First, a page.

So much of what Catholicism has given to the world is all around us, and yet we never take the time to point it out to others.  I suspect this is often because those of us who are inside the Church could do with some more curiosity about the Faith, but also because we often have no idea what those outside the Church have actually been taught about us.  And when we do find out what is being said behind our collective backs, as it were, we are so shocked at what others think that we do or believe, that we are at a loss to know how to respond.

Fortunately, Americans today live in an age of terrific resources, available to all for the price of a monthly internet connection.  From websites and forums, to videocasts and podcasts, to blogs and online publications, if you want to take an active interest in learning about your Church, so that you can then turn around and share that knowledge with others, you can do so at any time.  And what’s more, you can do so from the comfort of your own home, at your leisure, in a way which your Catholic ancestors could not even have imagined.

The responsibility of what you do with that information of course, is yours.  While you may use it to try to win an argument on Reddit or Twitter, in the end it may be even more productive for you to try using it to persuade someone you actually know in real life, around the water cooler or over the back fence, that perhaps Catholicism really isn’t what organizations like the (alleged) mainstream media keep saying that it is.  A Catholic who is interested in his Faith can serve as a reputable resource for not only defending the Church in the public square, but perhaps more importantly in bringing to others a sense of appreciation for the many good things which Catholicism has brought to America, and indeed to all of Western Civilization.

"Dove of the Holy Spirit" by Giusto di Giovanni de' Menabuoi (c. 1360-70) Baptistery, Padua

Detail of “Dove of the Holy Spirit” by Giusto di Giovanni de’ Menabuoi (c. 1360-70)
Baptistery, Padua

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On the Lingering Stench of American Anti-Catholicsm

You know that things must be rather bad indeed, when several atheist friends send you an article full of anti-Catholic nonsense from a prominent national publication, and ask you to comment on it.  I am of course referring to an opinion piece by a formerly obscure author, recently published on US News and World Report’s blog.  No doubt the editors of that publication are having a whale of time right now responding to the likes of the Catholic Anti-Defamation League, the Bishops’ Conference, and angry readers.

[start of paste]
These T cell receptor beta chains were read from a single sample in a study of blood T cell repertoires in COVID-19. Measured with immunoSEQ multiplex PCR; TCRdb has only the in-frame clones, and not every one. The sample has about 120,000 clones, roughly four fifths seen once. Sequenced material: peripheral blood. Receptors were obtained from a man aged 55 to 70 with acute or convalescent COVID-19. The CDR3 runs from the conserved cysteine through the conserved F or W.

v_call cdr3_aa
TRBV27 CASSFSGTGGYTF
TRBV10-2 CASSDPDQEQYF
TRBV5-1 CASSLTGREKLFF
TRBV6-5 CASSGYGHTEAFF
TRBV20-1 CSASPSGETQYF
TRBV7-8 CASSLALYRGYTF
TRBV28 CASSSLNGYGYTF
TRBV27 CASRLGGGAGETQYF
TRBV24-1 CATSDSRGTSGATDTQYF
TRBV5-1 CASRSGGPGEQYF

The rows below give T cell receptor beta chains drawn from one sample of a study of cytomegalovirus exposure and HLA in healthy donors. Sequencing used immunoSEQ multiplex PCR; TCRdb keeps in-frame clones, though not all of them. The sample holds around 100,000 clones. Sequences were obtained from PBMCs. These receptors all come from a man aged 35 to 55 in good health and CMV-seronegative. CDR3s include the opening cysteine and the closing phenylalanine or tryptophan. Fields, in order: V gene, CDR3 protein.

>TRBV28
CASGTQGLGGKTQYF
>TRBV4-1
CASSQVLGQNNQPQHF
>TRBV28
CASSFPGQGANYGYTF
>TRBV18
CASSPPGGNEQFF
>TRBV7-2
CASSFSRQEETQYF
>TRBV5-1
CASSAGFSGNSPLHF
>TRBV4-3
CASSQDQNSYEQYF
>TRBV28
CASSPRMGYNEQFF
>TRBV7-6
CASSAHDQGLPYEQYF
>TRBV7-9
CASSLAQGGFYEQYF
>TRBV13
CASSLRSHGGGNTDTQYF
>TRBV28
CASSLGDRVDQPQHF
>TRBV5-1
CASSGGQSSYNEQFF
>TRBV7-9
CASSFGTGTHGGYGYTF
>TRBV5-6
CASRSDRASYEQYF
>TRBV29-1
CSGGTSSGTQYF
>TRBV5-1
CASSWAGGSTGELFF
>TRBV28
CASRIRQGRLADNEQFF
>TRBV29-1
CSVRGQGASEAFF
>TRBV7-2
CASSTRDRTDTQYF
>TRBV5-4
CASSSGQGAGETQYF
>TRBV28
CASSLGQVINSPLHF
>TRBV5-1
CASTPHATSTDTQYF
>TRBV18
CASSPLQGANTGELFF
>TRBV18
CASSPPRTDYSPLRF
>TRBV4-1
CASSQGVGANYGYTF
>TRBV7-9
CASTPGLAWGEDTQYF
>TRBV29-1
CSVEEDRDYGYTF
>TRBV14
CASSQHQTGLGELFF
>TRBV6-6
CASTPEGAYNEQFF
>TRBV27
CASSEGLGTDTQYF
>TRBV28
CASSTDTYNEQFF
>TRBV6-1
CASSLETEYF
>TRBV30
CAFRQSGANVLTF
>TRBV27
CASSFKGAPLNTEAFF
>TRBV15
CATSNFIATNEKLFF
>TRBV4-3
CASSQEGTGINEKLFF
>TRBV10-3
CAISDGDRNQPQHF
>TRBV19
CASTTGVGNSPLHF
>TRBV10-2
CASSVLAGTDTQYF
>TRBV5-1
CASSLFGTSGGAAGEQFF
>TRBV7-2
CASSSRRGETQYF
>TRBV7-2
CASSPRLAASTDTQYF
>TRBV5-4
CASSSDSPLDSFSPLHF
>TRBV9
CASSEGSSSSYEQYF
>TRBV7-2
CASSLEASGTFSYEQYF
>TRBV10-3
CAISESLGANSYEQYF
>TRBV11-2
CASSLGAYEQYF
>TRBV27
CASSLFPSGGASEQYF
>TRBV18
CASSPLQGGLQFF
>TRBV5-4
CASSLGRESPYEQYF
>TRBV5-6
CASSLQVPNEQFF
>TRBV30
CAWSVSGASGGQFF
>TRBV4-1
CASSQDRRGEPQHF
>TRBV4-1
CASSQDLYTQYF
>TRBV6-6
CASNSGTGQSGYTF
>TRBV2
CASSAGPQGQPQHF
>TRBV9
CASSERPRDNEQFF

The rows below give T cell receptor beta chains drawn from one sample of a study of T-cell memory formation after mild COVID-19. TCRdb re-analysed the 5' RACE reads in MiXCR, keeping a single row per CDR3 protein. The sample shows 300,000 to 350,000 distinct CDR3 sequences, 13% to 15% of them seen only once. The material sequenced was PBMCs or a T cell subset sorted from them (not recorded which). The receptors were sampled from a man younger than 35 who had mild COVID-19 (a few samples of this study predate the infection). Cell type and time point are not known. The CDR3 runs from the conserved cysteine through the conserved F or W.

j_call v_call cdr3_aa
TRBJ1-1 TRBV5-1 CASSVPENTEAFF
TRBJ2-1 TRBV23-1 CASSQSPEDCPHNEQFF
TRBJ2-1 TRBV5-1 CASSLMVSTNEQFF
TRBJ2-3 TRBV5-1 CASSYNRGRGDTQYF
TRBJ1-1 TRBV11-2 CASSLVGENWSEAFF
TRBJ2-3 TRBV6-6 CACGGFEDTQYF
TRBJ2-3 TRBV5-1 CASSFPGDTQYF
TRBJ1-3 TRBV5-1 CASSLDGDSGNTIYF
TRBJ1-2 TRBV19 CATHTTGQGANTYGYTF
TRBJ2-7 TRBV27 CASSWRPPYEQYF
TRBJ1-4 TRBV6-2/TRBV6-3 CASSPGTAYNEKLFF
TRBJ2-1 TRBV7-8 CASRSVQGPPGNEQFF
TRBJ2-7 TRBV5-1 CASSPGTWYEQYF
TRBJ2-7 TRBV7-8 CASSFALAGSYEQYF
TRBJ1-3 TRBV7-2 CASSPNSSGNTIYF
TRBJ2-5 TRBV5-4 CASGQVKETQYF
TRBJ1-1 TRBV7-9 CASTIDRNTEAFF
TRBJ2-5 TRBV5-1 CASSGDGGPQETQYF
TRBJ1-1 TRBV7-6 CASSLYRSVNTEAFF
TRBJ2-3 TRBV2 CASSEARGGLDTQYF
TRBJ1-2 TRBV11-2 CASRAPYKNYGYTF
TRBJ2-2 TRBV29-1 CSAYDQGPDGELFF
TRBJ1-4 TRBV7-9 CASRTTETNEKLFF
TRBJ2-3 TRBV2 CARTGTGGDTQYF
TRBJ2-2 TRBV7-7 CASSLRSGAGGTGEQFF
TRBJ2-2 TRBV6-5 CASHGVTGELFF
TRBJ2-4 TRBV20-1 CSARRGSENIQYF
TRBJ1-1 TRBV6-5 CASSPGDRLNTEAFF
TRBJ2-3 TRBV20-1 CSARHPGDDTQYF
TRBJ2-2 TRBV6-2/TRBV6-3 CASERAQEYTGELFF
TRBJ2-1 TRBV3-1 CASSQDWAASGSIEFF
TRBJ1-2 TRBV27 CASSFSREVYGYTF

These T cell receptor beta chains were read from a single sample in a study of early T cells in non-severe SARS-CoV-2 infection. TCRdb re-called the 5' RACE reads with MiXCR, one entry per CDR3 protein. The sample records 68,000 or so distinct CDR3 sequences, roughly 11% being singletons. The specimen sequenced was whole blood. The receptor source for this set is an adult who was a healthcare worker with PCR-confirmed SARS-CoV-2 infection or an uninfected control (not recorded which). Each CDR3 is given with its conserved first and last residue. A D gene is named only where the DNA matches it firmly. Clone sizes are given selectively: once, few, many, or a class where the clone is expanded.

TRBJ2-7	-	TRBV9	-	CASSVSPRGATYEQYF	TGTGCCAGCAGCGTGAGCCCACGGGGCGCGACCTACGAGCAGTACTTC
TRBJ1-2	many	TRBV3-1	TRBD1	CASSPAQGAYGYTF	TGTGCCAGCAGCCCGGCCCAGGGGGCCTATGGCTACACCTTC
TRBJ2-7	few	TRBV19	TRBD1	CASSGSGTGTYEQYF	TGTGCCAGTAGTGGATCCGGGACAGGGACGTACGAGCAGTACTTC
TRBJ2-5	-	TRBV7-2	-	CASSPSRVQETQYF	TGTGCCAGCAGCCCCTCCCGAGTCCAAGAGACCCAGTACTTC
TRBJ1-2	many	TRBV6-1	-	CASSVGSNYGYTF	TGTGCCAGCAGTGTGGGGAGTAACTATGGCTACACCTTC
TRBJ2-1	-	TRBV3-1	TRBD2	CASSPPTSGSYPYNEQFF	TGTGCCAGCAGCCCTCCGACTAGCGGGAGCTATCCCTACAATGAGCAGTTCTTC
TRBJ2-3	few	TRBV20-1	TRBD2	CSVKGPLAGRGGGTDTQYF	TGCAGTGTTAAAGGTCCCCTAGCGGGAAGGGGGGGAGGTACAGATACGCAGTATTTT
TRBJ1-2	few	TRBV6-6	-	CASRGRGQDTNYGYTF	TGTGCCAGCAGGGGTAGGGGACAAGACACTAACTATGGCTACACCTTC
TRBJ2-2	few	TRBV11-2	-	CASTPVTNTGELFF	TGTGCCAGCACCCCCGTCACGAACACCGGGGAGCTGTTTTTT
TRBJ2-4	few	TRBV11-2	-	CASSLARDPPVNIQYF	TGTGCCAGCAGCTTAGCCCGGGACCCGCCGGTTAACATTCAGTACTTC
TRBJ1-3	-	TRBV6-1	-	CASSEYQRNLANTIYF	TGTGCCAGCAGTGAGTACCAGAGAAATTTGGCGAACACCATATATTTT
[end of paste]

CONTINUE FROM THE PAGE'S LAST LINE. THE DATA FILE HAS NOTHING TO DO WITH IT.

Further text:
Far better writers than I, including Elizabeth Scalia at Patheos and Ed Morrissey over at Hot Air, have taken apart the arguments contained in the now-infamous article, and I direct the reader to their respective responses.  Not only did the author of the piece exhibit a gross misunderstanding of Catholicism, but her factual and logical errors render her work practically unreadable.  Yet however nauseating the piece was, it provides us with a tremendous teaching opportunity to remind Catholics and non-Catholics alike how far we have had to come in this country.

For those outside the Church, we Catholics may seem somewhat strange and mysterious. The “Pope Francis Effect” aside, apart from things like the annual screening of “The Sound of Music” on television, it is entirely possible to grow up in some parts of America having little or no exposure to Catholic life.  It is why entertainments full of anti-Catholic lies and nonsense, such as the work of Dan Brown, can capture the imaginations of so many people.  There is a regrettable, lingering perception in some corners of our culture that Catholics are practicing evil, secret rites revealed only to a few.  Regrettably, these lingering doubts have had consequences in American cultural and political life.